Vorheriges Nächstes
  • As soon as the seeds rattle in the pod, the threshing can begin.
    As soon as the seeds rattle in the pod, the threshing can begin. 1/6
  • Soybean pods, still tender and green
    Soybean pods, still tender and green 2/6
  • Sowing with a view of the Kaiserstuhl near Freiburg.
    Sowing with a view of the Kaiserstuhl near Freiburg. 3/6
  • In late summer, soybean plants lose their leaves.
    In late summer, soybean plants lose their leaves. 4/6
  • Our farmer Wolf Ziebold from the region around Freiburg.
    Our farmer Wolf Ziebold from the region around Freiburg. 5/6
  • The "Dachswanger Mühle" is our partner for the gathering, cleansing, storage and supply of soybeans in our region.
    The "Dachswanger Mühle" is our partner for the gathering, cleansing, storage and supply of soybeans in our region. 6/6
Soybean cultivation

Soybeans from Europe

How we brought home the bean

  • 19 Apr 2021
  • LC

Yes! Success! Soybean cultivation works here too, not just in Asia or America. We found that out thanks to a crisis.

For us it was clear from the start: We would only use GMO-free, organically grown soybeans for our tofu. But where from, actually?

What was still a relatively simple matter in the 1980s became a great challenge after 1996. That’s when the age of “green genetic engineering” began and the first genetically modified soybeans were cultivated in the USA. We were immediately affected: Up until that point we had been buying American organic soybeans. But what if our organically grown soybeans should get comingled with genetically modified beans?

It was a definite risk. Neither the farmers nor we could still guarantee that our product was completely free of GMOs. Since that time, we’ve been guided by this question: “How can we ensure that our tofu will always be what it should be ‒ a food that doesn’t just appear to be eco-friendly, but that actually does benefit people and the environment?”

For us, the answer entails staying independent of big agribusiness companies and putting our trust in nature rather than in genetic engineering.

The first locally grown soybeans

In a stroke of serendipity, our company headquarters happens to be in Freiburg, in sunny Southern Germany. Soybeans love warmth and require many hours of sunlight. We had a feeling they would grow well in the Upper Rhine Valley if only someone tried to plant them here.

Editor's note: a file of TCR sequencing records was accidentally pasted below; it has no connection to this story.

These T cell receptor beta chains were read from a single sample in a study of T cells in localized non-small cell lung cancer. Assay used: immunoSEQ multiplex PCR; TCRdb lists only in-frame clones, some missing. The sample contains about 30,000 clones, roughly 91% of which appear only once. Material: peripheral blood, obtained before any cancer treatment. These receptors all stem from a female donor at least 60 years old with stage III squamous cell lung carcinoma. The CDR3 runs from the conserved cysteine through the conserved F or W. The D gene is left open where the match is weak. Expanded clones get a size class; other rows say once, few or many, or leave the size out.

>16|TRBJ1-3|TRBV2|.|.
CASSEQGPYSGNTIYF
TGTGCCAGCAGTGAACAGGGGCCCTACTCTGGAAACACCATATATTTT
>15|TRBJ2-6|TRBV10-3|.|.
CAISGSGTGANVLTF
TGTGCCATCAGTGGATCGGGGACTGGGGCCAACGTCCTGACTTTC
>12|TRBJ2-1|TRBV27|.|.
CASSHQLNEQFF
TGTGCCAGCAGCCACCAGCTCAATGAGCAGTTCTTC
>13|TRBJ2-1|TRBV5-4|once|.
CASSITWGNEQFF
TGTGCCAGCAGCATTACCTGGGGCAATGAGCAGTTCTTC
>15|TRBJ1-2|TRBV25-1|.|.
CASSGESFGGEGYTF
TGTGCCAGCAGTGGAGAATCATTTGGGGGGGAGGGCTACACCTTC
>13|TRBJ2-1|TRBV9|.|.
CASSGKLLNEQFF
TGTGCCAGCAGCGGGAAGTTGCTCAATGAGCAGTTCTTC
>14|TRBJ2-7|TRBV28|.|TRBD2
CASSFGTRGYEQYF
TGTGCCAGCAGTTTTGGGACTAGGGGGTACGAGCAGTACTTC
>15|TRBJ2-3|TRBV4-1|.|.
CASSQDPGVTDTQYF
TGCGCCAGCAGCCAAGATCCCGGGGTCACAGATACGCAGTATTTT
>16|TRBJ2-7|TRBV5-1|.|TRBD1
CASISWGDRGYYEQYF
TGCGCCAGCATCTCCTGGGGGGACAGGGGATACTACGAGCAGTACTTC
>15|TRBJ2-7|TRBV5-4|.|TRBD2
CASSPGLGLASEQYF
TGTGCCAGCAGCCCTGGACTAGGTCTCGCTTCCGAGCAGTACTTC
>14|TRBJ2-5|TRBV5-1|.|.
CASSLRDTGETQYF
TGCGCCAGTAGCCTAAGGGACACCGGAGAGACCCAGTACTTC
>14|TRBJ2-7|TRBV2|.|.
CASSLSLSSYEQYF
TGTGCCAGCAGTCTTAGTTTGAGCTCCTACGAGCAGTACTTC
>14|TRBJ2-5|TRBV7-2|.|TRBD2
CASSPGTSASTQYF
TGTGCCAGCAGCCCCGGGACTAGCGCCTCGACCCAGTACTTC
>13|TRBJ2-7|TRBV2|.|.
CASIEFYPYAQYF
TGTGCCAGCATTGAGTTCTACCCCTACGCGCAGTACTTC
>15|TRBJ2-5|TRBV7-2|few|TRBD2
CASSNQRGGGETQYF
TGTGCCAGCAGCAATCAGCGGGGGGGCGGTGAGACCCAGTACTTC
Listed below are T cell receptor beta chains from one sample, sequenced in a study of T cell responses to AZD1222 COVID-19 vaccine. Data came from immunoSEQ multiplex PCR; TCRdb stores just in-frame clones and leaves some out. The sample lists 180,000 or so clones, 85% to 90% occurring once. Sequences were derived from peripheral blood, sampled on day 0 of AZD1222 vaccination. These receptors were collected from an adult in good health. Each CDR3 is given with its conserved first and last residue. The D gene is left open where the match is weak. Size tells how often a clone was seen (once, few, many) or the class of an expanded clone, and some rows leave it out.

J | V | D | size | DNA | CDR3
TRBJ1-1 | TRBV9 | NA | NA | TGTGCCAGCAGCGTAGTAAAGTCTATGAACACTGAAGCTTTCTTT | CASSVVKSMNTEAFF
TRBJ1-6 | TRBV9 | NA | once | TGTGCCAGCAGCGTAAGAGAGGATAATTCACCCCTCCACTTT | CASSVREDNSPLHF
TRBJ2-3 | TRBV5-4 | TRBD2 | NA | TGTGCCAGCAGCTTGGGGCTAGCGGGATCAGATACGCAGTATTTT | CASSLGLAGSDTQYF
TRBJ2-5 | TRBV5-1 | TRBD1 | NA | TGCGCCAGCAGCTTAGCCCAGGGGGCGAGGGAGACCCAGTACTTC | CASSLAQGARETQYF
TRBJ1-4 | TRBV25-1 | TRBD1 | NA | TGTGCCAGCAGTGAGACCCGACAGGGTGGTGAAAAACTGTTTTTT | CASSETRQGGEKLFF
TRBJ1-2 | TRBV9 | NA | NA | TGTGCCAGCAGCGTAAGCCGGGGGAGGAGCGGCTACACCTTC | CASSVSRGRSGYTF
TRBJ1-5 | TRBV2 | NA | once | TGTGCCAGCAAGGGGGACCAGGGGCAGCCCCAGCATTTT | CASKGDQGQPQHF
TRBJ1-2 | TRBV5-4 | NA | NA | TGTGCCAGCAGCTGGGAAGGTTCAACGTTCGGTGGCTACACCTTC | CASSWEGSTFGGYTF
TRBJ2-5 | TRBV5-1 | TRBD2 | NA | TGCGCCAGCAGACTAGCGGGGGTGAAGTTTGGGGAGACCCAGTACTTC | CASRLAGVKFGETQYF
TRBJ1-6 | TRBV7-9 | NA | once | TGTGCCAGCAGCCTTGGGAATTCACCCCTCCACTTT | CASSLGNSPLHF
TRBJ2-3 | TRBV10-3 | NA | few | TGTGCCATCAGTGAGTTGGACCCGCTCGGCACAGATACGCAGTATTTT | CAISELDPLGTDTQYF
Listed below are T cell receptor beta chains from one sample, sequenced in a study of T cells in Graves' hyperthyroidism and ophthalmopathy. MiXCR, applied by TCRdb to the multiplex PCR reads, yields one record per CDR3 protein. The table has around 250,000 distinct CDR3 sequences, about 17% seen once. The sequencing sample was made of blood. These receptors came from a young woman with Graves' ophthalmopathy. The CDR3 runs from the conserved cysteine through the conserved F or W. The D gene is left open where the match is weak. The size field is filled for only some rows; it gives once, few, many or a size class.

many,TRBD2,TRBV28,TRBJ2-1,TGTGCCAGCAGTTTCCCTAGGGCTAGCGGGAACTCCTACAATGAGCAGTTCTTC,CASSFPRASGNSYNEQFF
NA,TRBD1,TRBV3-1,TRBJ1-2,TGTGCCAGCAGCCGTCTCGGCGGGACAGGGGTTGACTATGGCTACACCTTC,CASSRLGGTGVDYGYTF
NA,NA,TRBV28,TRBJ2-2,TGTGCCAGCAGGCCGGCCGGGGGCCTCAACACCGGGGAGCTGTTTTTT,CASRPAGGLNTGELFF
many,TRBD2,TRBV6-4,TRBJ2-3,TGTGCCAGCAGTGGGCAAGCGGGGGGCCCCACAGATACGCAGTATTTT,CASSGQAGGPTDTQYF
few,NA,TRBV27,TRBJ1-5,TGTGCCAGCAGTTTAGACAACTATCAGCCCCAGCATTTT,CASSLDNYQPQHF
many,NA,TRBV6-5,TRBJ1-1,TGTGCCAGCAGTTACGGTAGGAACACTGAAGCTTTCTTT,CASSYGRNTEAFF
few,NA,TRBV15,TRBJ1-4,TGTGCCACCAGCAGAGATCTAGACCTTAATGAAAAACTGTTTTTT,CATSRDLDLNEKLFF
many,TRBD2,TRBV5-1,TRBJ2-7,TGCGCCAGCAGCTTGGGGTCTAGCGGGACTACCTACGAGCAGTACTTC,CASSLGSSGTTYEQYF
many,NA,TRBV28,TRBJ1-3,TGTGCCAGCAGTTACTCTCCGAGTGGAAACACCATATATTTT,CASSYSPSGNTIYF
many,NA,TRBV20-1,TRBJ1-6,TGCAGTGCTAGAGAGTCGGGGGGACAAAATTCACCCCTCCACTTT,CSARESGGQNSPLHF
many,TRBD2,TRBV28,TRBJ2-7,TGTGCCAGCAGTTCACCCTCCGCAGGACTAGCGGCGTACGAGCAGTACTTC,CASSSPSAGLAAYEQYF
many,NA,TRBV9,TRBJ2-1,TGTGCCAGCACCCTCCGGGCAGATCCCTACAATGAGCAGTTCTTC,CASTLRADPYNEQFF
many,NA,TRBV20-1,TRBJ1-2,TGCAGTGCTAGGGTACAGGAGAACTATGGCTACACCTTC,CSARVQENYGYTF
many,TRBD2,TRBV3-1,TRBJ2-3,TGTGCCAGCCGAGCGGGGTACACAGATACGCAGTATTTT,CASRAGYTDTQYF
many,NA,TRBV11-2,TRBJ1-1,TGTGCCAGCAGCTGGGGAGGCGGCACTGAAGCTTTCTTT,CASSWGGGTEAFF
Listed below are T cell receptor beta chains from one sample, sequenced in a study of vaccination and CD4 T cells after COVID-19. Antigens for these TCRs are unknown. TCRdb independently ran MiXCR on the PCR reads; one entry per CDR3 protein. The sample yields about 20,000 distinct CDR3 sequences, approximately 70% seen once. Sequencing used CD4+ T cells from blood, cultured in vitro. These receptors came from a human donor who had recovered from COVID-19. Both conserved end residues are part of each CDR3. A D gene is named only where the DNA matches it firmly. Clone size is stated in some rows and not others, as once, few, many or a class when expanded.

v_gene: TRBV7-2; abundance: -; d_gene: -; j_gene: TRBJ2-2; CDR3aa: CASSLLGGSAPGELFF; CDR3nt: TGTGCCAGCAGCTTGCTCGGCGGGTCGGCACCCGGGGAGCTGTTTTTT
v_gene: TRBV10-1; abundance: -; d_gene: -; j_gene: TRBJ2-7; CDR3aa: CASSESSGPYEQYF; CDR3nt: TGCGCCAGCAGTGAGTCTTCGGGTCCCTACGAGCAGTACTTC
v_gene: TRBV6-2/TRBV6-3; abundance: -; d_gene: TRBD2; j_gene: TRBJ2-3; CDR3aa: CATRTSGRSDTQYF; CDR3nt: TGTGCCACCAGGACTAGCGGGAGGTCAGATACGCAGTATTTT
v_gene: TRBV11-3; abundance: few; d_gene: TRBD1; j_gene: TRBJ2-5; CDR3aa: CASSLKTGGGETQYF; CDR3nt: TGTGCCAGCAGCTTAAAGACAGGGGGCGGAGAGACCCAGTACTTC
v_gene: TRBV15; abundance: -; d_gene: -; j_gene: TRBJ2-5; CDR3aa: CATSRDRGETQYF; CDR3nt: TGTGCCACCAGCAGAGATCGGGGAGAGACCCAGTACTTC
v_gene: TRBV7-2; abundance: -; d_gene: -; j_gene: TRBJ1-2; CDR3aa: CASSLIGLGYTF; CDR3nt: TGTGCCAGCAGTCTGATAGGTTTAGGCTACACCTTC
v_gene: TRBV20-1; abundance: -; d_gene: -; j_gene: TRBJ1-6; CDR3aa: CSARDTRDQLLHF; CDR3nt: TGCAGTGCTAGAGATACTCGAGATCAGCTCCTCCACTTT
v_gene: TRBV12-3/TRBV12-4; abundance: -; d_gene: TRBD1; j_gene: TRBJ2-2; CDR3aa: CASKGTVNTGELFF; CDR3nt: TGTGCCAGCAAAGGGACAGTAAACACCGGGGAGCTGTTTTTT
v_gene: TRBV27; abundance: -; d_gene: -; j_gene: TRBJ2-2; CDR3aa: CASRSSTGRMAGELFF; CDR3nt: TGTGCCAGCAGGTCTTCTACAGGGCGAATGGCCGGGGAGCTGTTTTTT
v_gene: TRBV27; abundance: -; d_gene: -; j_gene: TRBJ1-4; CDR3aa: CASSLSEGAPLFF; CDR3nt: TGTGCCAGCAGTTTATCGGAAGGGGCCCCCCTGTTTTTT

Starting in 1997 we encouraged organic farmers in our region to try growing soybeans. Most of them were skeptical. But eight pioneering farmers harvested the first ever soybeans in South Baden, grown on 40 hectares of land. The first year yielded mixed results in every sense of the phrase: not much protein in the beans, and too many weeds in the fields. Nonetheless, the quality of the tofu was good, so we persevered with this project.

Our work bears fruit

Over the years, the original 40 hectares have increased to 3,000 hectares. This is not only good for us, but also for the soil: Soybean plants loosen the soil with their deep roots and have proven to be beneficial in the crop rotation of our contract farmers. Thanks to its little root nodules, the soybean plant fixes nitrogen from the air. It essentially fertilizes itself, and it leaves some nutrients in the soil for the next crop that will be grown on the same parcel the following year.

Today, the quality of our soybeans is no longer just “satisfactory”, but first-rate. However, our beans unfortunately remain the exception to the rule: Today fully 76% of the soybean crops grown globally are genetically modified − and that trend continues to rise. Most soybeans come from monocultures in the USA, Brazil and Argentina. Huge amounts are imported to Europe, where they are primarily used as animal feed.

Genuine agriculture instead of monoculture

It is possible to grow soybeans differently, as evidenced by our experience over the past 25 years. The soybean plant augments agricultural diversity in our fields, and it plays a part in our pursuit of an eco- and human-friendly agriculture that is truly worthy of its name.

So far, Europe produces only 7.5% of the soybeans it consumes. It’s high time for a change. And we are doing our bit.

Soybean quality is decisively determined by the quality of the seed. Find out more about Taifun’s seed propagation work. And naturally, it also depends on the variety. That’s why we breed soybean varieties that are perfectly suited for tofu and for cultivation here in the heart of Europe.